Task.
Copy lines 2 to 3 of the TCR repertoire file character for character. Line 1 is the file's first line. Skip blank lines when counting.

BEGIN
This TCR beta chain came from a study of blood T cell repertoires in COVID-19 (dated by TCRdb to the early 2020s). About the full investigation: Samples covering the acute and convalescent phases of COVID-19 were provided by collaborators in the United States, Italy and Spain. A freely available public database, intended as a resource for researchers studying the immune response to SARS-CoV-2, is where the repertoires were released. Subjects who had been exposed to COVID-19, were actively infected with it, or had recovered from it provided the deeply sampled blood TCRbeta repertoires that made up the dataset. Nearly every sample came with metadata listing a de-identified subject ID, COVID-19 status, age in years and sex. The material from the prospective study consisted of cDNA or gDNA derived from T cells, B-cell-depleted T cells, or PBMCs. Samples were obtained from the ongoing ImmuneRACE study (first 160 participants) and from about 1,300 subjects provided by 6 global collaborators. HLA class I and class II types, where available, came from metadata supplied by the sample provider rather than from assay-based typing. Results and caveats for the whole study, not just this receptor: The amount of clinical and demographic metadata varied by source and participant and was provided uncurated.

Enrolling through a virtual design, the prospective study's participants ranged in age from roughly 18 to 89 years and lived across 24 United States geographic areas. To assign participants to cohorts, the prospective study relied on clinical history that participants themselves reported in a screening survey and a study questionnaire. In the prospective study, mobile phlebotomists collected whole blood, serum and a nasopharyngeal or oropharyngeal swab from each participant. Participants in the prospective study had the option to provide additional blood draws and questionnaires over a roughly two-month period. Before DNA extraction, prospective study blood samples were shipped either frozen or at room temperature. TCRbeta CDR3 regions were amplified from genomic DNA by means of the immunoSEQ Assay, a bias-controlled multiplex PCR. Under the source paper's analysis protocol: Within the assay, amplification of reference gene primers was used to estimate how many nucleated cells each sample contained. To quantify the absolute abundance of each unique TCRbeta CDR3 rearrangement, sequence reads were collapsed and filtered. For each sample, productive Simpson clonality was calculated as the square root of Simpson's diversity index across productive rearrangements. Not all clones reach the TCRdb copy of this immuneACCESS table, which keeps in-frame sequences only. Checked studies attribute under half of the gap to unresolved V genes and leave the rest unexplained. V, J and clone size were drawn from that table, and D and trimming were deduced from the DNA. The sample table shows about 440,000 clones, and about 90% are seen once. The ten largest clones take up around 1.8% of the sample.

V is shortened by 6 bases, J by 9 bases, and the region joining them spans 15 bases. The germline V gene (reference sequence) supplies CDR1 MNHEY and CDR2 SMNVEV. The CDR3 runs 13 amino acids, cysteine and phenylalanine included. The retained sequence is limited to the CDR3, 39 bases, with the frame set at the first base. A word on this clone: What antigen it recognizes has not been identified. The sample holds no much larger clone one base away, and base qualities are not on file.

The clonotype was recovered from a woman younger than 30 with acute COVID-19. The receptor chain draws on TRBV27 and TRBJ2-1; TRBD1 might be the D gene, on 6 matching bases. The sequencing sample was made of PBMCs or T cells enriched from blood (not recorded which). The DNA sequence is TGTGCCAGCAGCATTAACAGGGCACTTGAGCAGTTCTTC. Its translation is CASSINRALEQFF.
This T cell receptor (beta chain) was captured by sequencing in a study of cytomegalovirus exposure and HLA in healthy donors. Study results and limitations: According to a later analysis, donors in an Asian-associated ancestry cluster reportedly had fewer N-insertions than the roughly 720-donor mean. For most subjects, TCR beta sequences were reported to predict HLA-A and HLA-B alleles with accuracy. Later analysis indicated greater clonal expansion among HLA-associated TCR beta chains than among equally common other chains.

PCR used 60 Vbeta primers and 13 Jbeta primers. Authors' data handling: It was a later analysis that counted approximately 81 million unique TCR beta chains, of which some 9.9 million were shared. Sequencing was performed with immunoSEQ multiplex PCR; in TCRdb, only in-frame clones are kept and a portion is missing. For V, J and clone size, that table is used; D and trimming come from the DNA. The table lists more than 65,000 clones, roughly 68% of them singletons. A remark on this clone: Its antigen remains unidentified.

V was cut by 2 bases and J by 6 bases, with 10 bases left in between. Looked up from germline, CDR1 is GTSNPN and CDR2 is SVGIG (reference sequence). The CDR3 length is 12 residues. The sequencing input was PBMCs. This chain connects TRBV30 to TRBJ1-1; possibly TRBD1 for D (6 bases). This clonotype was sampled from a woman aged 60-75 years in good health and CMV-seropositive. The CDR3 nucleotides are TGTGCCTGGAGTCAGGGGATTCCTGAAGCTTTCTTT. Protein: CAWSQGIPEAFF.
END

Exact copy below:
Enrolling through a virtual design, the prospective study's participants ranged in age from roughly 18 to 89 years and lived across 24 United States geographic areas. To assign participants to cohorts, the prospective study relied on clinical history that participants themselves reported in a screening survey and a study questionnaire. In the prospective study, mobile phlebotomists collected whole blood, serum and a nasopharyngeal or oropharyngeal swab from each participant. Participants in the prospective study had the option to provide additional blood draws and questionnaires over a roughly two-month period. Before DNA extraction, prospective study blood samples were shipped either frozen or at room temperature. TCRbeta CDR3 regions were amplified from genomic DNA by means of the immunoSEQ Assay, a bias-controlled multiplex PCR. Under the source paper's analysis protocol: Within the assay, amplification of reference gene primers was used to estimate how many nucleated cells each sample contained. To quantify the absolute abundance of each unique TCRbeta CDR3 rearrangement, sequence reads were collapsed and filtered. For each sample, productive Simpson clonality was calculated as the square root of Simpson's diversity index across productive rearrangements. Not all clones reach the TCRdb copy of this immuneACCESS table, which keeps in-frame sequences only. Checked studies attribute under half of the gap to unresolved V genes and leave the rest unexplained. V, J and clone size were drawn from that table, and D and trimming were deduced from the DNA. The sample table shows about 440,000 clones, and about 90% are seen once. The ten largest clones take up around 1.8% of the sample.

V is shortened by 6 bases, J by 9 bases, and the region joining them spans 15 bases. The germline V gene (reference sequence) supplies CDR1 MNHEY and CDR2 SMNVEV. The CDR3 runs 13 amino acids, cysteine and phenylalanine included. The retained sequence is limited to the CDR3, 39 bases, with the frame set at the first base. A word on this clone: What antigen it recognizes has not been identified. The sample holds no much larger clone one base away, and base qualities are not on file.